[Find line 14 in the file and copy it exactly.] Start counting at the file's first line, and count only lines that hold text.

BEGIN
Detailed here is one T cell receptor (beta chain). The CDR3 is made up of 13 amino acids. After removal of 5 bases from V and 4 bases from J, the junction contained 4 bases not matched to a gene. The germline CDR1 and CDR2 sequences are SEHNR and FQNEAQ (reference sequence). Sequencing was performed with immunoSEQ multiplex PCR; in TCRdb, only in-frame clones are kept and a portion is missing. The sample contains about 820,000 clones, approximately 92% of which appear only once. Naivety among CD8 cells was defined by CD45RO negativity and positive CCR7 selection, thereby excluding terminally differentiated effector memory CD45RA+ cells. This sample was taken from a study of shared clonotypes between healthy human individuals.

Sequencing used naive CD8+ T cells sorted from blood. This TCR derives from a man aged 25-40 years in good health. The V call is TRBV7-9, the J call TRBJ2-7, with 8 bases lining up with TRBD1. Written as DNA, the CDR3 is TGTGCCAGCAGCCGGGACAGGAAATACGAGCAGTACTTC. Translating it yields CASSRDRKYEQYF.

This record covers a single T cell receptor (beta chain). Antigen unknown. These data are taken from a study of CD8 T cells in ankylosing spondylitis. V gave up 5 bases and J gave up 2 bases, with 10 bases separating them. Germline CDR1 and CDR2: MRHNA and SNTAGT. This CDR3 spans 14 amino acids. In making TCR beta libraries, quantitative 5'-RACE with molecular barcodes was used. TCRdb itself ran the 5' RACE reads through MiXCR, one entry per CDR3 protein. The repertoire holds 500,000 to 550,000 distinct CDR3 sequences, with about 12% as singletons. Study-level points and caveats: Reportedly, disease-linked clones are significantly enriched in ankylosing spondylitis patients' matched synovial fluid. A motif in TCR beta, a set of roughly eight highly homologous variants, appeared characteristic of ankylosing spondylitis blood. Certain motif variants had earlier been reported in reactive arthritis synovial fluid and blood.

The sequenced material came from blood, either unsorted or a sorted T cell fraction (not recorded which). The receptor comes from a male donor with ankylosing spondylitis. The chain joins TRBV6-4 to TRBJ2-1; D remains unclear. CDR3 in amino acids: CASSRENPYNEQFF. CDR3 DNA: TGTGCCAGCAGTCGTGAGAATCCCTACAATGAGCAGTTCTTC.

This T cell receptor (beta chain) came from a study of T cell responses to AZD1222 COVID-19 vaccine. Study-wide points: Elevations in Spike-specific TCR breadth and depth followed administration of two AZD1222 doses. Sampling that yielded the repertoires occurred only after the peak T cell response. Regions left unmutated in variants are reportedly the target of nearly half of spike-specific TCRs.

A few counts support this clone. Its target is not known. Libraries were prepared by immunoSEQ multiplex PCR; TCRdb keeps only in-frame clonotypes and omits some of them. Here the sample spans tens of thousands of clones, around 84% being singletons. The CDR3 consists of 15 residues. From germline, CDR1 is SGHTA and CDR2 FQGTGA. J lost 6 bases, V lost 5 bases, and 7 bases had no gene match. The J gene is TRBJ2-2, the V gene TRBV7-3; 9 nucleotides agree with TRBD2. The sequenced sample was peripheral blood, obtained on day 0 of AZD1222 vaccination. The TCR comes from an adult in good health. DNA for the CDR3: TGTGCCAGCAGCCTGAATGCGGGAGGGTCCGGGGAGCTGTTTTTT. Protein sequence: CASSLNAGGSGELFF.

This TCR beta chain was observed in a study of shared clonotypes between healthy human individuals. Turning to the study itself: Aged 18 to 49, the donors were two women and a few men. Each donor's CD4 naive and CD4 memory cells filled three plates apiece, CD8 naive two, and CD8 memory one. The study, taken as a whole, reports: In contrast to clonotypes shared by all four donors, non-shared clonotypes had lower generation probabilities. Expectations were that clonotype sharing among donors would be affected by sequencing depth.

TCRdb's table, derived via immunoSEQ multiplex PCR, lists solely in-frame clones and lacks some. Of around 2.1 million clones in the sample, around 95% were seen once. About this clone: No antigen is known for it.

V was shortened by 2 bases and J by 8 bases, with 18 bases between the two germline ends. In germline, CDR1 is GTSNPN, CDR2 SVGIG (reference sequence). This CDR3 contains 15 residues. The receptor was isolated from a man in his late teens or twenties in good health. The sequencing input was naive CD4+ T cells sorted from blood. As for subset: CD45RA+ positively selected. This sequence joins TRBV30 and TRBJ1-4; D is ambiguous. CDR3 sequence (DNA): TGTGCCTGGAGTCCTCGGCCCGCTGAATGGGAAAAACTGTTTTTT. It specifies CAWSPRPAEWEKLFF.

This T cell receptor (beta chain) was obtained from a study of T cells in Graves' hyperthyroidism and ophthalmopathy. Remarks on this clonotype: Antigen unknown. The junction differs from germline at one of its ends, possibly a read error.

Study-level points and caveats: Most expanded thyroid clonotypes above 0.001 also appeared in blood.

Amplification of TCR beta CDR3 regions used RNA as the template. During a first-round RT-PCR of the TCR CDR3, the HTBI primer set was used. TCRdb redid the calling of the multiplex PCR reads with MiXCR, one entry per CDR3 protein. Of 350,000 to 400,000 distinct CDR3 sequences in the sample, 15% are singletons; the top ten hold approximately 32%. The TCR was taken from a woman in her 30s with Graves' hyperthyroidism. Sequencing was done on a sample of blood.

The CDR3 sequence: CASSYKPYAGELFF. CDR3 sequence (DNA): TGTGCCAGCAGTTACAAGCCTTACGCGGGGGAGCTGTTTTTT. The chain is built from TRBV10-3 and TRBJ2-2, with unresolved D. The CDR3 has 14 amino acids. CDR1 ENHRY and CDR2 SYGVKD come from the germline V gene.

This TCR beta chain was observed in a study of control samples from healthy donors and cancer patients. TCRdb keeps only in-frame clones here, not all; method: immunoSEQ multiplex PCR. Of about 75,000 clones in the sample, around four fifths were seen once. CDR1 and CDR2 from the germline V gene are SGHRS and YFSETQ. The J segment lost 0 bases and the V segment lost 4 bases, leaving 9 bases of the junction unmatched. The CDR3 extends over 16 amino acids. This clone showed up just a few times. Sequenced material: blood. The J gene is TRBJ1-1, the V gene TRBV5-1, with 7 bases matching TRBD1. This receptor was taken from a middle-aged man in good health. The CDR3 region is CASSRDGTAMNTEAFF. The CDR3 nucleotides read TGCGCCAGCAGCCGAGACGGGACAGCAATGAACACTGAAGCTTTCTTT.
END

This TCR beta chain was observed in a study of control samples from healthy donors and cancer patients. TCRdb keeps only in-frame clones here, not all; method: immunoSEQ multiplex PCR. Of about 75,000 clones in the sample, around four fifths were seen once. CDR1 and CDR2 from the germline V gene are SGHRS and YFSETQ. The J segment lost 0 bases and the V segment lost 4 bases, leaving 9 bases of the junction unmatched. The CDR3 extends over 16 amino acids. This clone showed up just a few times. Sequenced material: blood. The J gene is TRBJ1-1, the V gene TRBV5-1, with 7 bases matching TRBD1. This receptor was taken from a middle-aged man in good health. The CDR3 region is CASSRDGTAMNTEAFF. The CDR3 nucleotides read TGCGCCAGCAGCCGAGACGGGACAGCAATGAACACTGAAGCTTTCTTT.